Trial in Williams shooting death begins
DENVER -- Prosecutors say a New Year's Day celebration in which revelers at a nightclub were sprayed with champagne led a disrespected gang member to fire indiscriminately into a limousine, killing Broncos cornerback Darrent Williams and injuring two others.
Willie Clark faces several charges, including first-degree murder, in Williams' slaying. Williams died on New Year's Day 2007 after a .40-caliber bullet pierced his neck, killing him almost instantly, Chief Deputy District Attorney Bruce Levin told jurors Tuesday.
The shooting happened after two men claiming affiliation with gangs confronted a group of Denver Broncos players after being sprayed with champagne.
"This is about a vicious assault and murder of an innocent person," Levin said. "In the world of the Tre-Tre Crips, if you are disrespected you have the right to take an innocent life."
But defense attorney Darren Cantor said Clark is being made a scapegoat and the prosecution's case is built on testimony from people who have pending criminal cases who are trying to cut deals with authorities. Cantor told jurors that one witness, Daniel Harris, told cellmates that he shot into the limousine.
"He was not there," Cantor said of Clark. "He's not the one who shot at the limousine. He has been made a scapegoat."
Williams died inside the limousine in Walker's arms.
Williams, a 24-year-old father of two, had burst onto the national scene about two months before he died when he sported a "Fro-hawk," a half-Mohawk and half-Afro, for a nationally televised Monday night game. The second-year cornerback had an equally noticeable game with an interception that set up a touchdown and a crucial 33-yard punt return in a 13-3 victory over the Baltimore Ravens.
His performance raised hopes that he would emerge from the shadow of star Broncos cornerback Champ Bailey.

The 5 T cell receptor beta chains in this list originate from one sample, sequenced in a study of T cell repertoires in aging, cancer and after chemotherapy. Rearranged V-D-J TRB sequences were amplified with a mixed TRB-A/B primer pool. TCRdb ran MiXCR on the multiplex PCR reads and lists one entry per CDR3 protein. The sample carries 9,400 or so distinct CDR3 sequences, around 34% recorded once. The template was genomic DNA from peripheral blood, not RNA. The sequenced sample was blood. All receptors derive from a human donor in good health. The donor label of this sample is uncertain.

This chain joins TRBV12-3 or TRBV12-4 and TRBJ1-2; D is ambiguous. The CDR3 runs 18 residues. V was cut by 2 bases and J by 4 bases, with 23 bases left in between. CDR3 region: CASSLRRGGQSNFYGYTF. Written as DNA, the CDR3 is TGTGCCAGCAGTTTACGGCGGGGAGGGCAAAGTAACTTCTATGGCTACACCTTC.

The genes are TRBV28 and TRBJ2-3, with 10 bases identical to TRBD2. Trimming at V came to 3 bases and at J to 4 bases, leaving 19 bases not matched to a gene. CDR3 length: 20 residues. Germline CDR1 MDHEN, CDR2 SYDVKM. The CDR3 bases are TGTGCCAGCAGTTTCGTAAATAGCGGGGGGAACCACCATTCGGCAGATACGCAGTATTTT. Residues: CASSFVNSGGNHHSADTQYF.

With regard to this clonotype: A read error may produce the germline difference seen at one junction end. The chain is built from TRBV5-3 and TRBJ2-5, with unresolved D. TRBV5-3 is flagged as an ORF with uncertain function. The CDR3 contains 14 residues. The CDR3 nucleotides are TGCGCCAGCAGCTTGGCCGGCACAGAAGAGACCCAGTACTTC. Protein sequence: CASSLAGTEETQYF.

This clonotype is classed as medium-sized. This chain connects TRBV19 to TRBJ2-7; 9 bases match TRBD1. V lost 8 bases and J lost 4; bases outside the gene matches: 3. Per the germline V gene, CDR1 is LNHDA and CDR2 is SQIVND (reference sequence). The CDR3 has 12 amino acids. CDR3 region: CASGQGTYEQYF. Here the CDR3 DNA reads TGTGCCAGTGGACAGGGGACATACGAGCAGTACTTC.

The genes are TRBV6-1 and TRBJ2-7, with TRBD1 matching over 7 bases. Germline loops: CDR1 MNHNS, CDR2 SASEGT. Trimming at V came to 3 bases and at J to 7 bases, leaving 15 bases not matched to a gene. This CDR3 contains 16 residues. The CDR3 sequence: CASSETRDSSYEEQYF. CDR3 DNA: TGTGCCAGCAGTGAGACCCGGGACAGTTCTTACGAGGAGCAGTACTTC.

Williams and Marshall, a Broncos wide receiver, were at a VIP section of a nightclub when members of the entourage began spraying people with champagne in celebration of New Year's Day. Clark and Harris were among those sprayed with champagne, Levin said.
"This defendant who got sprayed did not take very well to this," Levin said. Outside the club, Clark and Harris confronted the Broncos entourage, Levin said, and a man in the group believed to be Marshall "palmed" Clark's head, infuriating him.
Witnesses said Clark began asking his friends if they had a "heater," slang for gun. Later, Levin said Clark got into a white SUV, where he kept a gun, and caught up with the stretch Hummer that had left the nightclub with the Broncos players inside.
Clark told a passenger in the front seat to lean back as he fired his gun across the front seat and into the limo, Levin said.
"It was like a blind-side hit, cuz," Levin quoted Clark as telling an associate in a recorded jail telephone call.
One woman inside the limousine escaped death when she bent down to answer her cell phone. A bullet hit her in the head, but she has since recovered from her wound. Another man got hit in the buttocks.
Levin concedes there were two shooters, but said that the fatal round came from Clark's gun. Among the evidence to be presented is a barrel of a disassembled .40-caliber gun believed to be the murder weapon that was found near Clark's home and a scorched SUV that Levin said was set ablaze to hide evidence.
Cantor said eyewitnesses say they saw a green SUV believed to be carrying Harris, not Clark, near the shooting and the prosecutors' quotes where Clark purportedly talks about the shooting to an associate are taken out of context. He also said some witnesses faced life imprisonment on unrelated charges but prosecutors agreed to cut years off of those in exchange for testimony.
Clark is a suspected gang member known as "Little Let Loose" and "Lil Willie." He and two others face murder charges in another case involving the shooting death of Kalonniann Clark in Denver in December 2006. She was killed the day before she was to testify in an unrelated drug case.
District Court Judge Christina Habas imposed strict security measures, including screenings with metal detectors at the courthouse entrance and outside the courtroom. Habas also banned any sports team logos, jerseys, pins or jewelry, including any Super Bowl championship rings that may be worn by Broncos players or staff.
Among the first witnesses to testify was John Sheppard, a friend of Williams who is from Fort Worth, Texas. One of the men confronting the entourage was saying: "Ef the Broncos, ef everybody," Sheppard testified.
Sheppard also testified that Marshall's cousin had to be restrained from getting into a fight with one of the men.
Copyright 2010 by The Associated Press
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